Looks like Lamar Advertising is going to need a lot more billboards: City council voted unanimously in favor of a billboard tax whose co-sponsors, Natalia Rudiak and Darlene Harris, have been punished with a series of attack billboards put up by the outdoor-advertising giant. As you might expect, Lamar is promising a court fight, and has also challenged Rudiak with an ethics complaint: Apparently, Rudiak once said her property would be worth more if the billboard near her house would be removed. Not sure that's going to fly, but if nothing else, it's fodder for another ad.
The Regional Asset district board, which determines how to spend proceeds from a 1 percent countywide sales tax, unanimously approved a plan to turn over $3 million to the Port Authority. Doing so will lock down a plan to shore up the authority's finances, at least for the next year -- which is all that the board has signed on for. Arts groups and Mayor Luke Ravenstahl had raised concerns about the plan, and its possible impact on long-term funding for cultural groups and other civic assets, which the tax was created to support.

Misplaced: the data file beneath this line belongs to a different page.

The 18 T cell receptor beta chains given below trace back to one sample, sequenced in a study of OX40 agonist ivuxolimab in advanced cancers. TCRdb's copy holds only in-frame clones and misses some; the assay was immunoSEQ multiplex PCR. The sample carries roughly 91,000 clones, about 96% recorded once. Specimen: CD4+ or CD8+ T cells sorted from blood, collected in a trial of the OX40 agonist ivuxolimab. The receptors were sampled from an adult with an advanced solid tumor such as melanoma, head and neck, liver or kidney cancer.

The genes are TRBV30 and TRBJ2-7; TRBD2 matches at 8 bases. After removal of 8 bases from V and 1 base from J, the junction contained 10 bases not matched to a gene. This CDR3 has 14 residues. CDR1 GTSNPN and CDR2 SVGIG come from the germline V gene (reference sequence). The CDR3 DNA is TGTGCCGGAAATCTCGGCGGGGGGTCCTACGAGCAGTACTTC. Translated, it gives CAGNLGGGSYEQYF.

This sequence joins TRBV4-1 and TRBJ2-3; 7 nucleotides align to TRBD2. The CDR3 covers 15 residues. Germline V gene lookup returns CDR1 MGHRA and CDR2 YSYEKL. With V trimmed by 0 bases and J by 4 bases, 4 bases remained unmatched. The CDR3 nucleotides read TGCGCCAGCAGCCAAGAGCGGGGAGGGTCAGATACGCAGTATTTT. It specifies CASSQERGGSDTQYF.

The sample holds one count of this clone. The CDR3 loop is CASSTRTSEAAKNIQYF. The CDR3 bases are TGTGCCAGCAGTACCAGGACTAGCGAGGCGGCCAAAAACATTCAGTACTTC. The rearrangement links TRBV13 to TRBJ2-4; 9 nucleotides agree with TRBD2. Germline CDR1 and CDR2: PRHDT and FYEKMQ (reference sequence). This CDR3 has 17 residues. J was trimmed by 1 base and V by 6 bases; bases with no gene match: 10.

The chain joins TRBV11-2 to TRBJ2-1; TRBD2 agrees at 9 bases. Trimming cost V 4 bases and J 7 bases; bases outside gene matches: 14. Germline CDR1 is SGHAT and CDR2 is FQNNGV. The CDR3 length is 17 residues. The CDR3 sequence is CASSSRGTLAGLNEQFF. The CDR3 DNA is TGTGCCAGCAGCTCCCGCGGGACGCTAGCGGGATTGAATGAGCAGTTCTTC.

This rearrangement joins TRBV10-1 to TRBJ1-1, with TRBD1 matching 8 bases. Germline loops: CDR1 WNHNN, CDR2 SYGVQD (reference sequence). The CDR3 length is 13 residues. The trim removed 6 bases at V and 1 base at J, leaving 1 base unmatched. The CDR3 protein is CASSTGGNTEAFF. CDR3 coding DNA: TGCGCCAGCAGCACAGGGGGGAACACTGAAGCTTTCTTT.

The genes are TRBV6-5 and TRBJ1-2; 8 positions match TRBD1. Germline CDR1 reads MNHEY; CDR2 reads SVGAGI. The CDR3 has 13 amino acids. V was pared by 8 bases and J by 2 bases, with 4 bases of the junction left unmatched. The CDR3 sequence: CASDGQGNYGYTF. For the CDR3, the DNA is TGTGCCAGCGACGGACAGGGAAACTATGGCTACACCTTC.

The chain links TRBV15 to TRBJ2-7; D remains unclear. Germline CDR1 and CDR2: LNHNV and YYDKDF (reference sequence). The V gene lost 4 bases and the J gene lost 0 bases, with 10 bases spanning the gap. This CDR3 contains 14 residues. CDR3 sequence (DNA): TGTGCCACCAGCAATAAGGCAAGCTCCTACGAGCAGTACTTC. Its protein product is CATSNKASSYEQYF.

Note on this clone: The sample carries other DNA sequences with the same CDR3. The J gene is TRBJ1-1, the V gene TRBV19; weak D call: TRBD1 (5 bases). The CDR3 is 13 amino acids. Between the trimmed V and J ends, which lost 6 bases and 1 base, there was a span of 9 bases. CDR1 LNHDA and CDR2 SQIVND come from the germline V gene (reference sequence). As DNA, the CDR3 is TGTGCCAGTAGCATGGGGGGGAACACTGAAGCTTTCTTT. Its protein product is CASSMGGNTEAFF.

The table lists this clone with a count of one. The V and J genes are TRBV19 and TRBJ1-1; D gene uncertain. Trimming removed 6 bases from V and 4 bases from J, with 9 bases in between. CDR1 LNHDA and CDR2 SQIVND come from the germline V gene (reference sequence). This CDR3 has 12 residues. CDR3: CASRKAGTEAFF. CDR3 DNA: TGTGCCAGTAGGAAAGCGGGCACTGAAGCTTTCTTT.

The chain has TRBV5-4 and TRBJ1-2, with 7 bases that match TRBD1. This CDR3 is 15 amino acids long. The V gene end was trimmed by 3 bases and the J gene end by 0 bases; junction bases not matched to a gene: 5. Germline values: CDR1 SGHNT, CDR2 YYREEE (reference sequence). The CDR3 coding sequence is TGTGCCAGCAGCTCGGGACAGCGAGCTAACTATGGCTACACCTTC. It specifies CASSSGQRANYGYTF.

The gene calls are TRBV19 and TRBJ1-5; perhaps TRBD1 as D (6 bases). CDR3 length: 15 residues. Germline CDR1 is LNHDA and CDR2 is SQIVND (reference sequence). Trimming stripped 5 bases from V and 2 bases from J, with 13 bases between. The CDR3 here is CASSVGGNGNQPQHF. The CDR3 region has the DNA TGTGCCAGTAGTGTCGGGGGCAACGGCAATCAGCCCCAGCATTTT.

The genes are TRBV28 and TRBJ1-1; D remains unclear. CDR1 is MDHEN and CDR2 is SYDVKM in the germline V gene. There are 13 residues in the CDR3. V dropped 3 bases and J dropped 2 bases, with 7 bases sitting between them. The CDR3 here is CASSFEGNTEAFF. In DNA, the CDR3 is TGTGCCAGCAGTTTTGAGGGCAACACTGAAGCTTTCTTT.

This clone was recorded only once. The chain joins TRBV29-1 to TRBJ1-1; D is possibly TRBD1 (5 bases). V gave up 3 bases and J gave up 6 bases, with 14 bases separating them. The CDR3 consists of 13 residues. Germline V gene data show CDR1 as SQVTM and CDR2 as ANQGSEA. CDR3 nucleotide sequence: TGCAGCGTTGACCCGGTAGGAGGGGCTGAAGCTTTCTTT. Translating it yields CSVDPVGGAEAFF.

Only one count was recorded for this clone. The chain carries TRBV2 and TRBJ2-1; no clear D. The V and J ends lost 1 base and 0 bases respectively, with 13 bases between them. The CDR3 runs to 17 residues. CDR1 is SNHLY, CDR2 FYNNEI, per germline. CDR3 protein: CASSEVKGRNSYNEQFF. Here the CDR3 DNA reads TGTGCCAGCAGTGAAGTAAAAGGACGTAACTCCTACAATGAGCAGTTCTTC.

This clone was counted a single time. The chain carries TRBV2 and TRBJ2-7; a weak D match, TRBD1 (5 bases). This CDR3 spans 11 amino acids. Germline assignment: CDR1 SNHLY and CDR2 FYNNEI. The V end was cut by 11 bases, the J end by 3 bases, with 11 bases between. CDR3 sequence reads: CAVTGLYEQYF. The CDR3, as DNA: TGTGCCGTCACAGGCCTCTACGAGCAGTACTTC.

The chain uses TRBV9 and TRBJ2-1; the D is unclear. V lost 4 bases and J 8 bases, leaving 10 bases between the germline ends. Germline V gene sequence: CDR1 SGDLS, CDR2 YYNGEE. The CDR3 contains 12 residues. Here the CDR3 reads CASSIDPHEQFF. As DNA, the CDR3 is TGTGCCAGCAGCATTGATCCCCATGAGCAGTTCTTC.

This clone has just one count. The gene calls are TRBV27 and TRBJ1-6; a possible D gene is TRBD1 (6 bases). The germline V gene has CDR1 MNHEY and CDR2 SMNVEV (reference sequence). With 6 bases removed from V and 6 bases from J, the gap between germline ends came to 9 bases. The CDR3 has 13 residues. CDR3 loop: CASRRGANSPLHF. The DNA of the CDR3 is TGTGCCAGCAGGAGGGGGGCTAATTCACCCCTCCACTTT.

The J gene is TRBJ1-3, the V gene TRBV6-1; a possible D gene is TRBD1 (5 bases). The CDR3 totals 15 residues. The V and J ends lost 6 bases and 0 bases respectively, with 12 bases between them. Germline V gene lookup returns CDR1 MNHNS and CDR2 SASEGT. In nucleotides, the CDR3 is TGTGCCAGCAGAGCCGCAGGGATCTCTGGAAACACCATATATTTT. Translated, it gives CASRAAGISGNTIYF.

Frenzied natural-gas drilling is supposed to be an economic boon, but it's been hurting the coal-mining business. And that, in turn, is tax revenues for municipalities where coal production is dropping. Just an idle thought here, but maybe this problem could be addressed by having the gas industry pay more in taxes than the sweetheart deal they are getting now?
Chapter 3,419 in "This is Philadelphia's state: the rest of us just live in it": Allegations of ticket-fixing in the City of Brotherly Love may cause an earthquake in the state Supreme Court.
The Sandusky case is prompting calls for an overhaul of state laws to end child abuse. One of the key changes proposed by a state legislative panel: Requiring the people who actually witness such abuse to report it directly, rather than kicking it up the chain of command.